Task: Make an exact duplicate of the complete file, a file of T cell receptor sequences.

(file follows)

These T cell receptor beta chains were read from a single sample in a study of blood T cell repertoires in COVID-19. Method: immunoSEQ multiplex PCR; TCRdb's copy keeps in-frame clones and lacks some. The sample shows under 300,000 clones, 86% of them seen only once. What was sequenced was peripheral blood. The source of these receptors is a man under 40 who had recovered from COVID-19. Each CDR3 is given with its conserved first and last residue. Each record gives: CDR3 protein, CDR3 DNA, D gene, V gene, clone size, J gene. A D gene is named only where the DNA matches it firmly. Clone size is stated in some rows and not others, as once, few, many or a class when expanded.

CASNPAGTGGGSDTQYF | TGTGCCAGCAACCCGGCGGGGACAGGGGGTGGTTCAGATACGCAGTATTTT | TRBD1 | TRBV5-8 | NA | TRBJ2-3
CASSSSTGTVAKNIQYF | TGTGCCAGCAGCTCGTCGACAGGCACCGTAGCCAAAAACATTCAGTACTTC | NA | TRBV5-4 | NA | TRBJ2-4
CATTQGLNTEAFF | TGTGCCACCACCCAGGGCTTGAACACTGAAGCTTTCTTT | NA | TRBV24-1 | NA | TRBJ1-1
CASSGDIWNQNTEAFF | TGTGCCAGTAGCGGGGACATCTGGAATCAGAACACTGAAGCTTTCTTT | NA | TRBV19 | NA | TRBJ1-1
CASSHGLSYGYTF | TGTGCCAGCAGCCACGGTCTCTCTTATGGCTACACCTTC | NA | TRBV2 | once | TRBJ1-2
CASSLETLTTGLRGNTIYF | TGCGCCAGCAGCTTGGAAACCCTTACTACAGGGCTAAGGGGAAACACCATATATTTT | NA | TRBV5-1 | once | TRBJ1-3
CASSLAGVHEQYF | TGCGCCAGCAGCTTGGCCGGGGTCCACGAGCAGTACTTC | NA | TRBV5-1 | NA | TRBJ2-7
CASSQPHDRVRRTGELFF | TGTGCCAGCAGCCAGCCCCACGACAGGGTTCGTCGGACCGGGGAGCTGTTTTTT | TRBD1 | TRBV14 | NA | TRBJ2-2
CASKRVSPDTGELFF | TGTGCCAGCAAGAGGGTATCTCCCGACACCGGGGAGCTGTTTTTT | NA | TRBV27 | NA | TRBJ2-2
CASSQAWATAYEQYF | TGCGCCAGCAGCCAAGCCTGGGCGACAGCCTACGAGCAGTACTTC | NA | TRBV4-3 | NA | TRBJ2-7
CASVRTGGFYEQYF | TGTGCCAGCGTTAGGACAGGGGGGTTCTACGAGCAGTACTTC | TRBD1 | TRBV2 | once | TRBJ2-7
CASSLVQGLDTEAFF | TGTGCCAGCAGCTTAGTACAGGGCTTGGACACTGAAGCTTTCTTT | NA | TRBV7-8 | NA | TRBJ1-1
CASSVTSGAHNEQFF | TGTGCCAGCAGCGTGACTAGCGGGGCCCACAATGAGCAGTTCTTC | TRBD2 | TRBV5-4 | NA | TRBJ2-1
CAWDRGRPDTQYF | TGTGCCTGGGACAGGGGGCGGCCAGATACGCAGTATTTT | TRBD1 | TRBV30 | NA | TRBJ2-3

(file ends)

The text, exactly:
These T cell receptor beta chains were read from a single sample in a study of blood T cell repertoires in COVID-19. Method: immunoSEQ multiplex PCR; TCRdb's copy keeps in-frame clones and lacks some. The sample shows under 300,000 clones, 86% of them seen only once. What was sequenced was peripheral blood. The source of these receptors is a man under 40 who had recovered from COVID-19. Each CDR3 is given with its conserved first and last residue. Each record gives: CDR3 protein, CDR3 DNA, D gene, V gene, clone size, J gene. A D gene is named only where the DNA matches it firmly. Clone size is stated in some rows and not others, as once, few, many or a class when expanded.

CASNPAGTGGGSDTQYF | TGTGCCAGCAACCCGGCGGGGACAGGGGGTGGTTCAGATACGCAGTATTTT | TRBD1 | TRBV5-8 | NA | TRBJ2-3
CASSSSTGTVAKNIQYF | TGTGCCAGCAGCTCGTCGACAGGCACCGTAGCCAAAAACATTCAGTACTTC | NA | TRBV5-4 | NA | TRBJ2-4
CATTQGLNTEAFF | TGTGCCACCACCCAGGGCTTGAACACTGAAGCTTTCTTT | NA | TRBV24-1 | NA | TRBJ1-1
CASSGDIWNQNTEAFF | TGTGCCAGTAGCGGGGACATCTGGAATCAGAACACTGAAGCTTTCTTT | NA | TRBV19 | NA | TRBJ1-1
CASSHGLSYGYTF | TGTGCCAGCAGCCACGGTCTCTCTTATGGCTACACCTTC | NA | TRBV2 | once | TRBJ1-2
CASSLETLTTGLRGNTIYF | TGCGCCAGCAGCTTGGAAACCCTTACTACAGGGCTAAGGGGAAACACCATATATTTT | NA | TRBV5-1 | once | TRBJ1-3
CASSLAGVHEQYF | TGCGCCAGCAGCTTGGCCGGGGTCCACGAGCAGTACTTC | NA | TRBV5-1 | NA | TRBJ2-7
CASSQPHDRVRRTGELFF | TGTGCCAGCAGCCAGCCCCACGACAGGGTTCGTCGGACCGGGGAGCTGTTTTTT | TRBD1 | TRBV14 | NA | TRBJ2-2
CASKRVSPDTGELFF | TGTGCCAGCAAGAGGGTATCTCCCGACACCGGGGAGCTGTTTTTT | NA | TRBV27 | NA | TRBJ2-2
CASSQAWATAYEQYF | TGCGCCAGCAGCCAAGCCTGGGCGACAGCCTACGAGCAGTACTTC | NA | TRBV4-3 | NA | TRBJ2-7
CASVRTGGFYEQYF | TGTGCCAGCGTTAGGACAGGGGGGTTCTACGAGCAGTACTTC | TRBD1 | TRBV2 | once | TRBJ2-7
CASSLVQGLDTEAFF | TGTGCCAGCAGCTTAGTACAGGGCTTGGACACTGAAGCTTTCTTT | NA | TRBV7-8 | NA | TRBJ1-1
CASSVTSGAHNEQFF | TGTGCCAGCAGCGTGACTAGCGGGGCCCACAATGAGCAGTTCTTC | TRBD2 | TRBV5-4 | NA | TRBJ2-1
CAWDRGRPDTQYF | TGTGCCTGGGACAGGGGGCGGCCAGATACGCAGTATTTT | TRBD1 | TRBV30 | NA | TRBJ2-3